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The Wild Plan to Export Sun From the Sahara to the UK


By the time Scotland’s Hunterston B nuclear power station closed in January of this year, its dual reactors had produced enough energy to power 1.8 million British homes for 46 years. It also provided over 500 jobs to people living in one of the country’s most deprived areas. Now, a project borne on the tide of a new era of energy production will take its place.

The new XLCC factory, to be built at Hunterston in 2023, will not generate electricity. Instead, the site’s 900 workers plan to create four high-voltage, direct current (HVDC) electricity cables that will stretch 3,800 km from Britain’s south coast, beneath the sea, to a patch of desert at ​​Guelmim Oued Noun in central Morocco. From there, they’ll provide enough energy to power 7 million British homes and 8 percent of the UK’s total electricity requirement with 10.5 gigawatts of Saharan sun and wind by 2030.

Richard Hardy, project director at Xlinks, which developed the proposal, says people were “taken aback” by its scale. “But when you really step back, it almost becomes obvious that so long as you can get the power back, the project makes sense,” he says.

HVDC technology has existed since 1954, when Sweden connected the Island of Gotland to its mainland grid. HVDC cables experience low energy losses of around 2 percent, making them suitable for transporting electricity over long distances, compared to the 30 percent lost by alternating-current (AC) systems, which most energy grids operate on.

Until a few decades ago, HVDC only worked well when supported by strong, consistent energy-generating sources, like nuclear power plants. They also require converter stations the size of football fields to change the electricity back to AC at a cable’s terminus. The cables and current converter stations meant HVDC cost hundreds of millions of pounds. Installation can take decades. Then, in the 90s, a new system that used insulated gate bipolar transistors (IGBTs), or electronic switches, emerged. These allowed operators to mimic the voltage waveform of a strong energy source with that of weak sources, like solar and wind farms. HVDC projects still require enormous budgets, but the IGBTs allow them to use renewable energy sources. Operators were able to connect national grids with remote solar farms, and their popularity boomed.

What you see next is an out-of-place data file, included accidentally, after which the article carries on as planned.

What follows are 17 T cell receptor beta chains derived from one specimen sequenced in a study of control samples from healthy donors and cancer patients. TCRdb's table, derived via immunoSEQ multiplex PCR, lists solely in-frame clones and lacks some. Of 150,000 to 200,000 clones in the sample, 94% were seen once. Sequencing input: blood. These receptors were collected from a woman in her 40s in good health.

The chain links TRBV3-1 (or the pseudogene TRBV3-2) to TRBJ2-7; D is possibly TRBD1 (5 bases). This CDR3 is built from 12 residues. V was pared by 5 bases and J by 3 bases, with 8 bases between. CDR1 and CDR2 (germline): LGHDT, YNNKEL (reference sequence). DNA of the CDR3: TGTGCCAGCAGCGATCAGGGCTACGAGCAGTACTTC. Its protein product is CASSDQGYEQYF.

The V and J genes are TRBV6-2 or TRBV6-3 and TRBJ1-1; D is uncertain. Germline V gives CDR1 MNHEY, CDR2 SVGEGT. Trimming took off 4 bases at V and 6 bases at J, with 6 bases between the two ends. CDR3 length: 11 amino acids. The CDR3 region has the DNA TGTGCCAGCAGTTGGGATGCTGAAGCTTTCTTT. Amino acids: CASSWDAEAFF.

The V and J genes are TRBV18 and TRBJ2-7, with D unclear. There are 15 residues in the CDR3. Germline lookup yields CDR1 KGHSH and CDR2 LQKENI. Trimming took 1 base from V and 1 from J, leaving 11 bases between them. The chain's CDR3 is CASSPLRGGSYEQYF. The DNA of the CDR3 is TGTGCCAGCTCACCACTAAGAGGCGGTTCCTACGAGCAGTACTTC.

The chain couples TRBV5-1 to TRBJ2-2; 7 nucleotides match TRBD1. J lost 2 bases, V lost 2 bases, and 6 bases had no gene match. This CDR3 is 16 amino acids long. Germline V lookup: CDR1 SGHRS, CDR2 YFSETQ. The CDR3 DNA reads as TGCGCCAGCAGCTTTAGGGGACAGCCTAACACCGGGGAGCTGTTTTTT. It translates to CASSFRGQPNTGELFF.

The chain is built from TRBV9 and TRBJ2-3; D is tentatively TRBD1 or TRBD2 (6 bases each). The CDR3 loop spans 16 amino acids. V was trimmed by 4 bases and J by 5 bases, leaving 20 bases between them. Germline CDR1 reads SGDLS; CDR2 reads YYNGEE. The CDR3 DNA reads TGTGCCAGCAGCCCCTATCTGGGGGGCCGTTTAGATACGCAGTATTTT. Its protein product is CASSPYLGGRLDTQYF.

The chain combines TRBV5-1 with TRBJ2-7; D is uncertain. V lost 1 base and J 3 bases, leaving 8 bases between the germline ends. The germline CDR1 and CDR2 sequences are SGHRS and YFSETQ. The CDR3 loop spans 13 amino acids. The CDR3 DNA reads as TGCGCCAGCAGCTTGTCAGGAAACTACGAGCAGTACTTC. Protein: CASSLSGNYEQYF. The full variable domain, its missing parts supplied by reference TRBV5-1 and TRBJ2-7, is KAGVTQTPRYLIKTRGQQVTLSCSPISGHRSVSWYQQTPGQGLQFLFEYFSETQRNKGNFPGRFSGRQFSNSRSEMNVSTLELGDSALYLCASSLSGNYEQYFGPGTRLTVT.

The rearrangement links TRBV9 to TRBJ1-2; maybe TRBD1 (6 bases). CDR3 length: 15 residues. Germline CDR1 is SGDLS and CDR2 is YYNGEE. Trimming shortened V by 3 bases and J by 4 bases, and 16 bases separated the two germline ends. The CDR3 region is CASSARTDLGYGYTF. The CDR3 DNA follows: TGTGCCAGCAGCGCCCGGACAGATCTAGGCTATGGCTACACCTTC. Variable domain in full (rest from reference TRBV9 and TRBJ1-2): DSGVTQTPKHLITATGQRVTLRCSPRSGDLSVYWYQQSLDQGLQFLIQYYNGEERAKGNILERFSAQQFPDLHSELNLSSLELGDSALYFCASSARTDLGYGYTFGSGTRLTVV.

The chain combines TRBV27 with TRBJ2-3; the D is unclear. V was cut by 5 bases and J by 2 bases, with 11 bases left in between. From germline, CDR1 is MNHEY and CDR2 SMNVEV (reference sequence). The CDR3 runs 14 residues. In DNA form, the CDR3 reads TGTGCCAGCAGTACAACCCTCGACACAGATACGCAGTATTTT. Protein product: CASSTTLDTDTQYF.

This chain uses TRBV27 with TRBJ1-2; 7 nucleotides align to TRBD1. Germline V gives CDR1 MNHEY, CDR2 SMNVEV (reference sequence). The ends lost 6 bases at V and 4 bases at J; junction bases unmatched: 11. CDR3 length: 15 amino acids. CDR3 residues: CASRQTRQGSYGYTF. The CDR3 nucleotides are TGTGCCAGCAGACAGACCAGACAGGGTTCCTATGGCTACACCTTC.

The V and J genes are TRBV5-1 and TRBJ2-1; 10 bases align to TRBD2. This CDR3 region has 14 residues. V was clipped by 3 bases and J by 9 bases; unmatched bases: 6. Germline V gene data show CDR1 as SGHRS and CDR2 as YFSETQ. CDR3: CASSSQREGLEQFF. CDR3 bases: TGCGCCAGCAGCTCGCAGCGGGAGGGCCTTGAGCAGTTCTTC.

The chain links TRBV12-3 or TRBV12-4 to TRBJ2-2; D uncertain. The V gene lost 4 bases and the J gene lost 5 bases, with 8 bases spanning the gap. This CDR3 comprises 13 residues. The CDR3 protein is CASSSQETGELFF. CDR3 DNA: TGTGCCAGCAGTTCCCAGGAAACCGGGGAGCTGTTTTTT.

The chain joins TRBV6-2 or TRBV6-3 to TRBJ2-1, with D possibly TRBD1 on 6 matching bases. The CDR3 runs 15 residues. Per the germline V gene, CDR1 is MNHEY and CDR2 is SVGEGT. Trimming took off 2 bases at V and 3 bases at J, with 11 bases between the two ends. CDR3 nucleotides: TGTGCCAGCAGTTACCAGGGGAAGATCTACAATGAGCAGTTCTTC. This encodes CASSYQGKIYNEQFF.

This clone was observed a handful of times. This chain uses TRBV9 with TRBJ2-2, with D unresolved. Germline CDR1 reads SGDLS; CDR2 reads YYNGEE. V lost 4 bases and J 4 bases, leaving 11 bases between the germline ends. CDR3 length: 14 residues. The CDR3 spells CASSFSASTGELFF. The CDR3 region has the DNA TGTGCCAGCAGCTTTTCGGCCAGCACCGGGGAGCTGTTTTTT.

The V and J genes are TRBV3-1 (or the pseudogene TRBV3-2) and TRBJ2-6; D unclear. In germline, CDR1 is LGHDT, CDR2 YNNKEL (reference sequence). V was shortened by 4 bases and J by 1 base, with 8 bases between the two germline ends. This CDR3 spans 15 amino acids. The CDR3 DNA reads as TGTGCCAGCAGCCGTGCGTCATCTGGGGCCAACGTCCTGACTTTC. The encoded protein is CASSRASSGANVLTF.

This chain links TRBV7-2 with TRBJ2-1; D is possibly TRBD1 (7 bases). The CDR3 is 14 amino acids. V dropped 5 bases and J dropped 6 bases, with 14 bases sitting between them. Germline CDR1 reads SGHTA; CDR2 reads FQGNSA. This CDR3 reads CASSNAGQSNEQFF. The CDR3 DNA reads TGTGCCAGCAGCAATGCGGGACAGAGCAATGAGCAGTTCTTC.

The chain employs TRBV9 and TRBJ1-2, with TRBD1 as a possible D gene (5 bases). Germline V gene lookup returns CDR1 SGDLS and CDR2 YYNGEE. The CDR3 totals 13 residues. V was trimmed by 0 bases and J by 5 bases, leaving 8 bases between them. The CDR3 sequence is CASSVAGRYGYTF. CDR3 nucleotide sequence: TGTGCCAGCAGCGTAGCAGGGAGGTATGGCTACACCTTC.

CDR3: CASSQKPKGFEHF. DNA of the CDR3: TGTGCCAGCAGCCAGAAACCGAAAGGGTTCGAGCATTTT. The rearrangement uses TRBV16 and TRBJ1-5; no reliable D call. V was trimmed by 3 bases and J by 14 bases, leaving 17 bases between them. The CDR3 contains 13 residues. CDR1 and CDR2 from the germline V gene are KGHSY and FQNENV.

HVDC systems can solve one of renewable energy’s biggest challenges: consistent supply. Wind farms generate too much energy when the wind blows and too little when it is still. Countries can access energy around the clock by connecting their grids to distant lands with different weather patterns.

The concept of connecting different countries’ grids also presents an economic opportunity. HVDC connectors give people access to the lowest prices. That provides an enormous benefit when regional events, like Russia’s invasion of Ukraine, prompt a rise in energy prices.

That’s one of the reasons the UK, where residential energy prices are now the second highest in Europe, has been among the fastest to adopt HVDC technology. Existing cables connect its grid with Ireland, France, Belgium, the Netherlands, and Norway. A new project to connect with Germany reached its funding target in July. And the Energy Security Bill now passing through parliament will accelerate the creation of HVDC projects by providing them with official licenses.



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